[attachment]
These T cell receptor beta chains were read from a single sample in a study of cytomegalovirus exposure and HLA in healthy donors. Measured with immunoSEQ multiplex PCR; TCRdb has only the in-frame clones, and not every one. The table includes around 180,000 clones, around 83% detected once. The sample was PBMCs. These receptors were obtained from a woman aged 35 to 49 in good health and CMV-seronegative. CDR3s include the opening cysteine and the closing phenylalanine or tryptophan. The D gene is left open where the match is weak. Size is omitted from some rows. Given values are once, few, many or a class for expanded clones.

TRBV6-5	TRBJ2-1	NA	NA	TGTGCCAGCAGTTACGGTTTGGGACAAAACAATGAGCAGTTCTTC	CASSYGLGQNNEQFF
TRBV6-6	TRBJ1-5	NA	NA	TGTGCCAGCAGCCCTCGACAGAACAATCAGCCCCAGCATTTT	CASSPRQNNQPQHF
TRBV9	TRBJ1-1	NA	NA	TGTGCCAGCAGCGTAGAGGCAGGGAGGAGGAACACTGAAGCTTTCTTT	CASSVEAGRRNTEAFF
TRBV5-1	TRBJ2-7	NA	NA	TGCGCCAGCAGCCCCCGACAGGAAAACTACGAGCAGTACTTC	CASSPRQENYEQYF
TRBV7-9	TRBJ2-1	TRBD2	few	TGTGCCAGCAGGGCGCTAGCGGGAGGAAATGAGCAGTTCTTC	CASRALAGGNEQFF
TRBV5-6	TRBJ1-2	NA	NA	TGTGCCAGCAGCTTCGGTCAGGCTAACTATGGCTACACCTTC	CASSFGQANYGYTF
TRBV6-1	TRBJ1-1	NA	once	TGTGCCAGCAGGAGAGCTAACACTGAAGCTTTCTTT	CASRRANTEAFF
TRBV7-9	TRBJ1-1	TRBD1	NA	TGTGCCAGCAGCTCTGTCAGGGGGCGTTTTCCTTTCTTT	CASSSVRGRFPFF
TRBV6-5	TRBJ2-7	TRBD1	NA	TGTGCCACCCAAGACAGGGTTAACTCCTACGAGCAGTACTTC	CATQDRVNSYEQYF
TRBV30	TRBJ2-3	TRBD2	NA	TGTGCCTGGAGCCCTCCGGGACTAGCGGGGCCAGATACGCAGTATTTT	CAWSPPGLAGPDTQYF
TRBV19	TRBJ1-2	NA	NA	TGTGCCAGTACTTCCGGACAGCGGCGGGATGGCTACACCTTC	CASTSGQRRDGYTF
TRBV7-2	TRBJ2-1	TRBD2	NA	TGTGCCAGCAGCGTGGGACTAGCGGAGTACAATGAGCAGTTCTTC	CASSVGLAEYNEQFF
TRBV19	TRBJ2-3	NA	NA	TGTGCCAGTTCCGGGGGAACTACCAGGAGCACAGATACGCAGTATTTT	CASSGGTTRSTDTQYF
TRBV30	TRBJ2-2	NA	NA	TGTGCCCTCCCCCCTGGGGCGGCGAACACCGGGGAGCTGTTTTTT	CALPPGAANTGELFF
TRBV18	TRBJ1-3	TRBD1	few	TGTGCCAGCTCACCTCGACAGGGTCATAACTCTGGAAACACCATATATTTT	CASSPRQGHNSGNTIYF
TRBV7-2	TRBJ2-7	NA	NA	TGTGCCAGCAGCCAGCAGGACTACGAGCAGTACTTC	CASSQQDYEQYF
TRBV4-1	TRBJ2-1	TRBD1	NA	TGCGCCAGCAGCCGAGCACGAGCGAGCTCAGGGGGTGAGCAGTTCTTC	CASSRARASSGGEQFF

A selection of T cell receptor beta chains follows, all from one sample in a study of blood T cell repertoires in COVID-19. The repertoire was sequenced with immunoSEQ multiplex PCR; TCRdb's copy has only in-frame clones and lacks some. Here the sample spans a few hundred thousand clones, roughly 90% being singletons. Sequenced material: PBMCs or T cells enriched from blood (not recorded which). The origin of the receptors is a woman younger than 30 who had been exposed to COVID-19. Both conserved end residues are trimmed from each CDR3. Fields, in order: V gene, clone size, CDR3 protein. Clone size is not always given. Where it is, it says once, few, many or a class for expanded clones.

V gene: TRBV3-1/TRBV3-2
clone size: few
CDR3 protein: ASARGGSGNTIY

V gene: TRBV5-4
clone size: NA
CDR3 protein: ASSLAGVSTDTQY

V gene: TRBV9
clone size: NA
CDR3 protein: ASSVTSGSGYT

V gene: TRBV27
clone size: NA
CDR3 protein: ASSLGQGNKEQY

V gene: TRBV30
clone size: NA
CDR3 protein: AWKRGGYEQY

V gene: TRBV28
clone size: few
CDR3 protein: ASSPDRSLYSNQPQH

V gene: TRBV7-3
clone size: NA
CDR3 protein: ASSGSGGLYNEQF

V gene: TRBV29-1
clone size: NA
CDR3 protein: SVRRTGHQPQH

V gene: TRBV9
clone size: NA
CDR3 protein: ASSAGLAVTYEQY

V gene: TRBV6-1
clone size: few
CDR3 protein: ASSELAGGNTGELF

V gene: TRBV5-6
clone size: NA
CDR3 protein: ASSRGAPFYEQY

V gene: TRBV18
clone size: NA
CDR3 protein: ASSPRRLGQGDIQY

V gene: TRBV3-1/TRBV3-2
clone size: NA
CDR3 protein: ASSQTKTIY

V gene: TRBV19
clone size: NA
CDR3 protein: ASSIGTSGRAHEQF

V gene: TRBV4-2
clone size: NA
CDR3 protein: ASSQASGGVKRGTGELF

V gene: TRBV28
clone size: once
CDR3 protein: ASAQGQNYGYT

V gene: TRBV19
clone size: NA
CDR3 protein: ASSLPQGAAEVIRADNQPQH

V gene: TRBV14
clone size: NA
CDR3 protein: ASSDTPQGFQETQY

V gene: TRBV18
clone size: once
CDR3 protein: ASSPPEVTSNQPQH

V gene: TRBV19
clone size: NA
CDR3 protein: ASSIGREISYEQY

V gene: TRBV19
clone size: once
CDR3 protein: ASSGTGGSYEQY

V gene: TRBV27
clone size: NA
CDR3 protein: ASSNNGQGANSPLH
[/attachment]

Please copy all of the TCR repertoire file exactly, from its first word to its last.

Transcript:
These T cell receptor beta chains were read from a single sample in a study of cytomegalovirus exposure and HLA in healthy donors. Measured with immunoSEQ multiplex PCR; TCRdb has only the in-frame clones, and not every one. The table includes around 180,000 clones, around 83% detected once. The sample was PBMCs. These receptors were obtained from a woman aged 35 to 49 in good health and CMV-seronegative. CDR3s include the opening cysteine and the closing phenylalanine or tryptophan. The D gene is left open where the match is weak. Size is omitted from some rows. Given values are once, few, many or a class for expanded clones.

TRBV6-5	TRBJ2-1	NA	NA	TGTGCCAGCAGTTACGGTTTGGGACAAAACAATGAGCAGTTCTTC	CASSYGLGQNNEQFF
TRBV6-6	TRBJ1-5	NA	NA	TGTGCCAGCAGCCCTCGACAGAACAATCAGCCCCAGCATTTT	CASSPRQNNQPQHF
TRBV9	TRBJ1-1	NA	NA	TGTGCCAGCAGCGTAGAGGCAGGGAGGAGGAACACTGAAGCTTTCTTT	CASSVEAGRRNTEAFF
TRBV5-1	TRBJ2-7	NA	NA	TGCGCCAGCAGCCCCCGACAGGAAAACTACGAGCAGTACTTC	CASSPRQENYEQYF
TRBV7-9	TRBJ2-1	TRBD2	few	TGTGCCAGCAGGGCGCTAGCGGGAGGAAATGAGCAGTTCTTC	CASRALAGGNEQFF
TRBV5-6	TRBJ1-2	NA	NA	TGTGCCAGCAGCTTCGGTCAGGCTAACTATGGCTACACCTTC	CASSFGQANYGYTF
TRBV6-1	TRBJ1-1	NA	once	TGTGCCAGCAGGAGAGCTAACACTGAAGCTTTCTTT	CASRRANTEAFF
TRBV7-9	TRBJ1-1	TRBD1	NA	TGTGCCAGCAGCTCTGTCAGGGGGCGTTTTCCTTTCTTT	CASSSVRGRFPFF
TRBV6-5	TRBJ2-7	TRBD1	NA	TGTGCCACCCAAGACAGGGTTAACTCCTACGAGCAGTACTTC	CATQDRVNSYEQYF
TRBV30	TRBJ2-3	TRBD2	NA	TGTGCCTGGAGCCCTCCGGGACTAGCGGGGCCAGATACGCAGTATTTT	CAWSPPGLAGPDTQYF
TRBV19	TRBJ1-2	NA	NA	TGTGCCAGTACTTCCGGACAGCGGCGGGATGGCTACACCTTC	CASTSGQRRDGYTF
TRBV7-2	TRBJ2-1	TRBD2	NA	TGTGCCAGCAGCGTGGGACTAGCGGAGTACAATGAGCAGTTCTTC	CASSVGLAEYNEQFF
TRBV19	TRBJ2-3	NA	NA	TGTGCCAGTTCCGGGGGAACTACCAGGAGCACAGATACGCAGTATTTT	CASSGGTTRSTDTQYF
TRBV30	TRBJ2-2	NA	NA	TGTGCCCTCCCCCCTGGGGCGGCGAACACCGGGGAGCTGTTTTTT	CALPPGAANTGELFF
TRBV18	TRBJ1-3	TRBD1	few	TGTGCCAGCTCACCTCGACAGGGTCATAACTCTGGAAACACCATATATTTT	CASSPRQGHNSGNTIYF
TRBV7-2	TRBJ2-7	NA	NA	TGTGCCAGCAGCCAGCAGGACTACGAGCAGTACTTC	CASSQQDYEQYF
TRBV4-1	TRBJ2-1	TRBD1	NA	TGCGCCAGCAGCCGAGCACGAGCGAGCTCAGGGGGTGAGCAGTTCTTC	CASSRARASSGGEQFF

A selection of T cell receptor beta chains follows, all from one sample in a study of blood T cell repertoires in COVID-19. The repertoire was sequenced with immunoSEQ multiplex PCR; TCRdb's copy has only in-frame clones and lacks some. Here the sample spans a few hundred thousand clones, roughly 90% being singletons. Sequenced material: PBMCs or T cells enriched from blood (not recorded which). The origin of the receptors is a woman younger than 30 who had been exposed to COVID-19. Both conserved end residues are trimmed from each CDR3. Fields, in order: V gene, clone size, CDR3 protein. Clone size is not always given. Where it is, it says once, few, many or a class for expanded clones.

V gene: TRBV3-1/TRBV3-2
clone size: few
CDR3 protein: ASARGGSGNTIY

V gene: TRBV5-4
clone size: NA
CDR3 protein: ASSLAGVSTDTQY

V gene: TRBV9
clone size: NA
CDR3 protein: ASSVTSGSGYT

V gene: TRBV27
clone size: NA
CDR3 protein: ASSLGQGNKEQY

V gene: TRBV30
clone size: NA
CDR3 protein: AWKRGGYEQY

V gene: TRBV28
clone size: few
CDR3 protein: ASSPDRSLYSNQPQH

V gene: TRBV7-3
clone size: NA
CDR3 protein: ASSGSGGLYNEQF

V gene: TRBV29-1
clone size: NA
CDR3 protein: SVRRTGHQPQH

V gene: TRBV9
clone size: NA
CDR3 protein: ASSAGLAVTYEQY

V gene: TRBV6-1
clone size: few
CDR3 protein: ASSELAGGNTGELF

V gene: TRBV5-6
clone size: NA
CDR3 protein: ASSRGAPFYEQY

V gene: TRBV18
clone size: NA
CDR3 protein: ASSPRRLGQGDIQY

V gene: TRBV3-1/TRBV3-2
clone size: NA
CDR3 protein: ASSQTKTIY

V gene: TRBV19
clone size: NA
CDR3 protein: ASSIGTSGRAHEQF

V gene: TRBV4-2
clone size: NA
CDR3 protein: ASSQASGGVKRGTGELF

V gene: TRBV28
clone size: once
CDR3 protein: ASAQGQNYGYT

V gene: TRBV19
clone size: NA
CDR3 protein: ASSLPQGAAEVIRADNQPQH

V gene: TRBV14
clone size: NA
CDR3 protein: ASSDTPQGFQETQY

V gene: TRBV18
clone size: once
CDR3 protein: ASSPPEVTSNQPQH

V gene: TRBV19
clone size: NA
CDR3 protein: ASSIGREISYEQY

V gene: TRBV19
clone size: once
CDR3 protein: ASSGTGGSYEQY

V gene: TRBV27
clone size: NA
CDR3 protein: ASSNNGQGANSPLH